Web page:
by Jas Sarna, School of Arts and Sciences and SAS Honors Program Scholar, Class of 2024
The Bloustein Social Justice Committee held a virtual event in February on the importance of art and culture in urban planning. While art may often be separated from urban planning, this event explored the essentiality of bringing these together for the betterment and transformation of oppressed communities and their spaces. The featured speakers of this event included Antonio Moya-Latorre, Pianist and Ph.D. student in City and Regional Planning at Cornell University; and James Rojas, founder of Place It!, an interactive, art-based public engagement and community visioning practice.
Opening with Moya-Latorre playing the piano, the event included presentations from both panelists followed by an open discussion with the event participants. Moya-Latorre explained his work and the importance of art to his projects. In various projects, he and his team worked to incorporate art into their development of city spaces. Those efforts took shape through hosting parties in dark, dangerous tunnels of the city to bring them to life and garner ideas for redesign, engaging the children of the community through games and painting colorful street signs, and using the local music school as a community center.
Moya-Latorre described in great detail his project in São Paulo, Brazil, where he worked to help transform a trash dumpsite in a neighborhood into a community park. He explained how after the initial cleanup, the team realized that people were still dumping trash there and that they needed some way to get the people of the community to view the space as a future park instead of a landfill. Their solution was to create an art festival and engage the children of the area. Moya-Latorre stated that, “Children are one of the most vulnerable groups of everywhere in the world,” and described the carpentry, pottery, photography, landscaping, origami, recycling, and street art workshops they held for the kids of the city.
He stressed the importance of using art to bring a community together even after the initial plan has been carried out and how that creativity can result in ideas for even more innovation in the community. Moya-Latorre summed up his presentation by explaining art as meaning, awareness, and most importantly, agency. He explained art’s transformative power in communities by saying “art can be used as a tool, as a means, to bring people together, not only to think and to be aware of the things that are important to them, but also to generate the capabilities to address and overcome those challenges and generate increasing agency and self-determination.”
Rojas explained the motivations behind him creating Place It! and how he wanted to increase community engagement in planning projects. Place It! serves as an art-sensory-based community engagement practice where the people in a community can build their ideal world, play with objects, and story-tell. He describes the practice as, “a tool for them to control their ideas, thoughts, and emotions into tangible realities.” Through this method, he said the people of a community are able to explore intimate relationships with places and each other, creating an understanding of each other as well as empathy that allows them to then work together to plan spaces based on what everyone values. Their combined ideas of how life could be different help create a living plan that urban planners can work to bring to reality to address the needs of the people.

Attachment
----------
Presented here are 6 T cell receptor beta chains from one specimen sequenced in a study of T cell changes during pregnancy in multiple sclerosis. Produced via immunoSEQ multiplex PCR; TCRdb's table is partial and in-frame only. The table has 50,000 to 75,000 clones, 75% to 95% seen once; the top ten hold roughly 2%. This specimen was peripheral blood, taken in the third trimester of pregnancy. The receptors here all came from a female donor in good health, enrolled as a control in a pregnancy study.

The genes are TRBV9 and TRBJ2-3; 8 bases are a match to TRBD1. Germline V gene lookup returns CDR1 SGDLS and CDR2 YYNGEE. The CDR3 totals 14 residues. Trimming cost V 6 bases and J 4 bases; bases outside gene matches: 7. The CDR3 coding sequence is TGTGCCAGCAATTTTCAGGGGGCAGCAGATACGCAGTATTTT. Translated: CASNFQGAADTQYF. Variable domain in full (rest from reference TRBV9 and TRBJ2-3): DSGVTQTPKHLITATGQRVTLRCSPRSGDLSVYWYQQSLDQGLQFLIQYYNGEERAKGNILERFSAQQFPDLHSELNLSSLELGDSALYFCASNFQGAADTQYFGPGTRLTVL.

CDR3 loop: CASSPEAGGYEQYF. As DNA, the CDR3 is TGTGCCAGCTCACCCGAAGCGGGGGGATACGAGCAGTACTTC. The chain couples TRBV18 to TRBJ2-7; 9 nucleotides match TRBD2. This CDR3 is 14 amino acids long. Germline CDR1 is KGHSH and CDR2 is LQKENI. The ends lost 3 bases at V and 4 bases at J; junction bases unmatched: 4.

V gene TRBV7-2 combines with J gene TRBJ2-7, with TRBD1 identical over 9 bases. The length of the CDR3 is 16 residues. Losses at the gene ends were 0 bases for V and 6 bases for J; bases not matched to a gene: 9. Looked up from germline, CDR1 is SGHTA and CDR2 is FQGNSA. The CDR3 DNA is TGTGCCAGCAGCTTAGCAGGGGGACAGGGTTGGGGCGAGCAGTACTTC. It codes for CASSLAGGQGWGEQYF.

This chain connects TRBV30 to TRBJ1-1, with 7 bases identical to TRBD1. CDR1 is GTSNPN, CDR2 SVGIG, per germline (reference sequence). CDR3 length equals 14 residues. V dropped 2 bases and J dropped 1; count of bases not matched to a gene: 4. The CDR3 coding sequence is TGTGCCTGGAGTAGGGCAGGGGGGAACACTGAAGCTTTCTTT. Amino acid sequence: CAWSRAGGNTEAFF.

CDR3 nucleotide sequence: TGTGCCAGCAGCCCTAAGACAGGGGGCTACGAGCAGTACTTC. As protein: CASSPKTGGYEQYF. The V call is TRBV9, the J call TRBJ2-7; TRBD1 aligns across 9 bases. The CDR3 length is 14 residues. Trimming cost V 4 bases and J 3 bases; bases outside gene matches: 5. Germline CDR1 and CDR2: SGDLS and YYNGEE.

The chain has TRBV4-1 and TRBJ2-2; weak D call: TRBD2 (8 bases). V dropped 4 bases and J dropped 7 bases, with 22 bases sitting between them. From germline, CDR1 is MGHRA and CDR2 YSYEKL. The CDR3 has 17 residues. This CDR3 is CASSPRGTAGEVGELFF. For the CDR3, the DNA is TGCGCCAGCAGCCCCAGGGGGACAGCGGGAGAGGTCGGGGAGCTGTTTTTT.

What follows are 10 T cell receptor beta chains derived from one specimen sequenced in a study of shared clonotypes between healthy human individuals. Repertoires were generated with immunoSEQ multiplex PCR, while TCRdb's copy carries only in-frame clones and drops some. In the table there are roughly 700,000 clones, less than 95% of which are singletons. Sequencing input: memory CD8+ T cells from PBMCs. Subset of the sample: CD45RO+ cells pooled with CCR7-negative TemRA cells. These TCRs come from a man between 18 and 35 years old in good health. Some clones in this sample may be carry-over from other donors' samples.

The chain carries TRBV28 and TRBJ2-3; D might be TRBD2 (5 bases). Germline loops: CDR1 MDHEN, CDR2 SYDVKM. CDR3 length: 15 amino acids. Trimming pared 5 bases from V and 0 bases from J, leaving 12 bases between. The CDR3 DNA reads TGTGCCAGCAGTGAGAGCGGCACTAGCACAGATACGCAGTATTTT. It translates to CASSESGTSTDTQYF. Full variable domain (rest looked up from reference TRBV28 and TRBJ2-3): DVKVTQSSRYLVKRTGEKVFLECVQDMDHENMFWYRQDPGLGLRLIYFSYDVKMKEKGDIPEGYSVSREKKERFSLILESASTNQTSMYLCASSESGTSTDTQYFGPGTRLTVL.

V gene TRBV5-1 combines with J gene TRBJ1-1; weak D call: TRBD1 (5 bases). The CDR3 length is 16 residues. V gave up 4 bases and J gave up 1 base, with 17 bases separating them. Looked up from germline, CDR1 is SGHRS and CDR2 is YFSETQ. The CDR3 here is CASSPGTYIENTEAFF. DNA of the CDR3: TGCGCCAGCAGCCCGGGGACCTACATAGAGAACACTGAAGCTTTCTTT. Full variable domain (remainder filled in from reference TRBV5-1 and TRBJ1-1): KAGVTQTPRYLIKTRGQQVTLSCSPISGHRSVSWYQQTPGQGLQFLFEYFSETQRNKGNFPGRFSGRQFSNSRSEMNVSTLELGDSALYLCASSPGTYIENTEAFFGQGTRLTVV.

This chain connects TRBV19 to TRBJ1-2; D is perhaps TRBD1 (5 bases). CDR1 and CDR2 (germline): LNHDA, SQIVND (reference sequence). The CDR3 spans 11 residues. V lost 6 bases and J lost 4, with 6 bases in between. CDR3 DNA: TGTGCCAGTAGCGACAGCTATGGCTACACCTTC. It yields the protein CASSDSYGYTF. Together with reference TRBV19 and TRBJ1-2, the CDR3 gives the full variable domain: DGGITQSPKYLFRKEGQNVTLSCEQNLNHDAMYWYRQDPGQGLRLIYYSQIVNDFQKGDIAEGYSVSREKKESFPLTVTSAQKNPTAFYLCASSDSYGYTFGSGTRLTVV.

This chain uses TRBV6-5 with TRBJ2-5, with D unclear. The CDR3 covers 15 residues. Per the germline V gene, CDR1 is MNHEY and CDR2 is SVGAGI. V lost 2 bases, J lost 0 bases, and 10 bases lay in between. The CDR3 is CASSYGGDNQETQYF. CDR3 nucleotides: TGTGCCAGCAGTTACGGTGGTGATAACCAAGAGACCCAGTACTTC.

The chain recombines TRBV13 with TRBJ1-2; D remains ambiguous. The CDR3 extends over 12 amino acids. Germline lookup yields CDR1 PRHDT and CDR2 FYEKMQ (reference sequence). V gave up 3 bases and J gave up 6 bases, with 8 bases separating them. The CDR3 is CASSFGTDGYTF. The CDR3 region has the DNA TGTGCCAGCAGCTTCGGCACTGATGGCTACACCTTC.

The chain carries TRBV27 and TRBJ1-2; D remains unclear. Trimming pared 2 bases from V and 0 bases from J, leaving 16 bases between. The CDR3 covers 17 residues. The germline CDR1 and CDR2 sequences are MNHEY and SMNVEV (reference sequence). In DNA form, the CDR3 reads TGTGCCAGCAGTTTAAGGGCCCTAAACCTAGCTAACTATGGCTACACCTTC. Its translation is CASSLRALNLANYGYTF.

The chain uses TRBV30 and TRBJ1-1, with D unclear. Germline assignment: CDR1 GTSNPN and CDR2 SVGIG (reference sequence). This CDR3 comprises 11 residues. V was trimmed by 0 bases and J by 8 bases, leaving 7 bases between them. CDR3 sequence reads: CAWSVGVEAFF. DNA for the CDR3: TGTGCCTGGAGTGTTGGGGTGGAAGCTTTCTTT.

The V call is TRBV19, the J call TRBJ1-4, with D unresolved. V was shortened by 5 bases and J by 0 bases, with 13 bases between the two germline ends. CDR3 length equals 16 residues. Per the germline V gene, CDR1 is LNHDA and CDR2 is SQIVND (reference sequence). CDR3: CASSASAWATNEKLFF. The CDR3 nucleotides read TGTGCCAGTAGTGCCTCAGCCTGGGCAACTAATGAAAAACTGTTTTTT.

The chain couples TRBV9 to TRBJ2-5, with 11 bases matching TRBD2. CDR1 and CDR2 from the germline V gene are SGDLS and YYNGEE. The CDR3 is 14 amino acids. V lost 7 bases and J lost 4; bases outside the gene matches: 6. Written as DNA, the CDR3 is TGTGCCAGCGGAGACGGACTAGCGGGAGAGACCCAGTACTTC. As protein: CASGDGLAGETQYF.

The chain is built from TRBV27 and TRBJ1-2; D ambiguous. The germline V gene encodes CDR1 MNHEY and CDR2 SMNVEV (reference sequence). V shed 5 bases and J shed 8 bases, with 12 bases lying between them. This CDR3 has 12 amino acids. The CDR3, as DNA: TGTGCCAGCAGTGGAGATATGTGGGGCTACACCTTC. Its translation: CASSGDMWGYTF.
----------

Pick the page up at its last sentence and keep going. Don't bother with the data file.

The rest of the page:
As the meeting transitioned into an open conversation between the panel speakers and the audience, the participants really wanted to understand how to engage the people of a community. Moya-Latorre explained that building trust with the community is important as it makes them feel comfortable enough to participate, but that building that trust is an ongoing process. He explained that he avoids the distinction between the professional planner and regular citizen; he believes that there is no need for a barrier between planner and non-planner as everyone brings their own experiences and expertise.
Rojas tackled the questions by expressing the importance of the community understanding how city planning impacts their lives and giving them the knowledge and skills to articulate what issues they need addressed so they can participate. He said that the different, more interactive nature of the Place It! approach makes people more comfortable participating and helps equalize the people in respect to each other. He emphasized the idea that people should not be looking at city planning through the lens of right and wrong, but rather being open to embracing new ideas. Both panelists emphasized the idea that everyone can design, and that art should be more present in community planning.
The event concluded with Moya-Latorre playing more piano as participants were thanked and left to think about how through engagement in art, oppressed communities can transform both themselves and their living spaces for the better.